NVM package 220 may be a ball grid array (“BGA”) package or other suitable type of integrated circuit (“IC”) package. NVM package 220 may be managed NVM package. In particular, NVM package 220 can include NVM controller 222 coupled to any suitable number of NVM dies 224. NVM controller 222 may include any suitable combination of processors, microprocessors, or hardware-based components (e.g., ASICs), and may include the same components as or different components from host processor 210. NVM controller 222 may share the responsibility of managing and/or accessing the physical memory locations of NVM dies 224 with NVM driver 212. Alternatively, NVM controller 222 may perform substantially all of the management and access functions for NVM dies 224. Thus, a “managed NVM” may refer to a memory device or package that includes a controller (e.g., NVM controller 222) configured to perform at least one memory management function for a non-volatile memory (e.g., NVM dies 224). Memory management and access functions that may be performed by NVM controller 222 and/or host processor 210 for NVM dies 224 can include issuing read, write, or erase instructions and performing wear leveling, bad block management, garbage collection, logical-to-physical address mapping, SLC or MLC programming decisions, applying error correction or detection, and data queuing to set up program operations.

NVM dies 224 may be used to store information that needs to be retained when memory system 200 is powered down. As used herein, and depending on context, a “non-volatile memory” can refer to NVM dies in which data can be stored, or may refer to a NVM package that includes the NVM dies.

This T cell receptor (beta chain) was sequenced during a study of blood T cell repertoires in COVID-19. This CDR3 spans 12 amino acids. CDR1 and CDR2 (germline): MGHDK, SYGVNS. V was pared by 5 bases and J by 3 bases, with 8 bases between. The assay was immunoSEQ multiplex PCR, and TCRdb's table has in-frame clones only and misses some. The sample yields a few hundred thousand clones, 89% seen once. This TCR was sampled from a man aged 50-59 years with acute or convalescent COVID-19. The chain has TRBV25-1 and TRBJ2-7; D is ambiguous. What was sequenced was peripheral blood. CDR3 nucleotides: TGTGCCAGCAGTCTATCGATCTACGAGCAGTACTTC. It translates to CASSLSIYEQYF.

Referring now to FIG. 2B, a schematic view of system 250 is shown, which may be an example of another embodiment of electronic device 100 of FIG. 1. System 250 may have any of the features and functionalities described above in connection with system 200 of FIG. 2A. In particular, any of the components depicted in FIG. 2B may have any of the features and functionalities of like-named components in FIG. 2A, and vice versa.

System 250 can include host processor 260 and non-volatile memory package 270. Unlike memory system 200 of FIG. 2A, NVM package 270 does not include an embedded NVM controller, and therefore NVM dies 274 may be managed entirely by host processor 260 (e.g., via NVM driver 262). Thus, non-volatile memory package 270 may be referred to as a “raw NVM.” A “raw NVM” may refer to a memory device or package that may be managed entirely by a host controller or processor (e.g., host processor 260) implemented external to the NVM package. Host processor 260 may perform any of the other memory management and access functions discussed above in connection with host processor 210 and NVM controller 222 of FIG. 2A. In addition, host processor 260 may perform any of the functions of SoC 110 (of FIG. 1).